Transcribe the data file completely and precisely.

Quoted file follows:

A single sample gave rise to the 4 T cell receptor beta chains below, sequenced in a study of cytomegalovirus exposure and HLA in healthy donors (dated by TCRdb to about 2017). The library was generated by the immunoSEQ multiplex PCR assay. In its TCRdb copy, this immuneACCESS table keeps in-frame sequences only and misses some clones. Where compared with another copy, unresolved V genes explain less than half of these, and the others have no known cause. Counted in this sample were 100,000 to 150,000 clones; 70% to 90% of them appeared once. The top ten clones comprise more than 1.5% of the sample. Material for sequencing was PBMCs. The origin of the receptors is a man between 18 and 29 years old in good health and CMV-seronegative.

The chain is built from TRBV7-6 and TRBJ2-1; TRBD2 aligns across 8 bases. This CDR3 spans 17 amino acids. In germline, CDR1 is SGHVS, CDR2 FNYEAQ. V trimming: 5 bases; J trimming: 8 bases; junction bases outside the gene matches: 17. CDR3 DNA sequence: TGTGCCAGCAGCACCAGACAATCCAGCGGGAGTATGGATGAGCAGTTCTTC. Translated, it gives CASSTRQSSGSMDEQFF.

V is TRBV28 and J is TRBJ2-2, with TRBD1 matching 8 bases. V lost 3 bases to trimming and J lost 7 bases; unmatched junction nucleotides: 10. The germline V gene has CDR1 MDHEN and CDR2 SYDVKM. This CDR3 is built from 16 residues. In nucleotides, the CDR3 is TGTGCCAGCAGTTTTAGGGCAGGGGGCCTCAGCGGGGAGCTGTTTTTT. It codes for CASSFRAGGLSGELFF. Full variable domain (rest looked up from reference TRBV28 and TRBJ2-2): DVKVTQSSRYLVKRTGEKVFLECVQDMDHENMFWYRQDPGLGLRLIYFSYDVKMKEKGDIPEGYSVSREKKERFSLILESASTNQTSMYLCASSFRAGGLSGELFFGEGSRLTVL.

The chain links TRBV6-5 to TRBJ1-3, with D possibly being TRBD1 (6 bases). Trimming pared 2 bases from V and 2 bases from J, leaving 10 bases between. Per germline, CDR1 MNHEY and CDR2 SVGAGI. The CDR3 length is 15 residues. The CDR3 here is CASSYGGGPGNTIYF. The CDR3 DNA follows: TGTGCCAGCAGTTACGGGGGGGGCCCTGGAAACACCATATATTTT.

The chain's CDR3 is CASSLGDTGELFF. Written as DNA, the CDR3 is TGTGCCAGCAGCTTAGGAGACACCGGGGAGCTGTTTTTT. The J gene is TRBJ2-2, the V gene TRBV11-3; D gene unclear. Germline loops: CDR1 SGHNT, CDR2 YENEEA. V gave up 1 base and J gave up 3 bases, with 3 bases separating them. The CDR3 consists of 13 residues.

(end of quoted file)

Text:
A single sample gave rise to the 4 T cell receptor beta chains below, sequenced in a study of cytomegalovirus exposure and HLA in healthy donors (dated by TCRdb to about 2017). The library was generated by the immunoSEQ multiplex PCR assay. In its TCRdb copy, this immuneACCESS table keeps in-frame sequences only and misses some clones. Where compared with another copy, unresolved V genes explain less than half of these, and the others have no known cause. Counted in this sample were 100,000 to 150,000 clones; 70% to 90% of them appeared once. The top ten clones comprise more than 1.5% of the sample. Material for sequencing was PBMCs. The origin of the receptors is a man between 18 and 29 years old in good health and CMV-seronegative.

The chain is built from TRBV7-6 and TRBJ2-1; TRBD2 aligns across 8 bases. This CDR3 spans 17 amino acids. In germline, CDR1 is SGHVS, CDR2 FNYEAQ. V trimming: 5 bases; J trimming: 8 bases; junction bases outside the gene matches: 17. CDR3 DNA sequence: TGTGCCAGCAGCACCAGACAATCCAGCGGGAGTATGGATGAGCAGTTCTTC. Translated, it gives CASSTRQSSGSMDEQFF.

V is TRBV28 and J is TRBJ2-2, with TRBD1 matching 8 bases. V lost 3 bases to trimming and J lost 7 bases; unmatched junction nucleotides: 10. The germline V gene has CDR1 MDHEN and CDR2 SYDVKM. This CDR3 is built from 16 residues. In nucleotides, the CDR3 is TGTGCCAGCAGTTTTAGGGCAGGGGGCCTCAGCGGGGAGCTGTTTTTT. It codes for CASSFRAGGLSGELFF. Full variable domain (rest looked up from reference TRBV28 and TRBJ2-2): DVKVTQSSRYLVKRTGEKVFLECVQDMDHENMFWYRQDPGLGLRLIYFSYDVKMKEKGDIPEGYSVSREKKERFSLILESASTNQTSMYLCASSFRAGGLSGELFFGEGSRLTVL.

The chain links TRBV6-5 to TRBJ1-3, with D possibly being TRBD1 (6 bases). Trimming pared 2 bases from V and 2 bases from J, leaving 10 bases between. Per germline, CDR1 MNHEY and CDR2 SVGAGI. The CDR3 length is 15 residues. The CDR3 here is CASSYGGGPGNTIYF. The CDR3 DNA follows: TGTGCCAGCAGTTACGGGGGGGGCCCTGGAAACACCATATATTTT.

The chain's CDR3 is CASSLGDTGELFF. Written as DNA, the CDR3 is TGTGCCAGCAGCTTAGGAGACACCGGGGAGCTGTTTTTT. The J gene is TRBJ2-2, the V gene TRBV11-3; D gene unclear. Germline loops: CDR1 SGHNT, CDR2 YENEEA. V gave up 1 base and J gave up 3 bases, with 3 bases separating them. The CDR3 consists of 13 residues.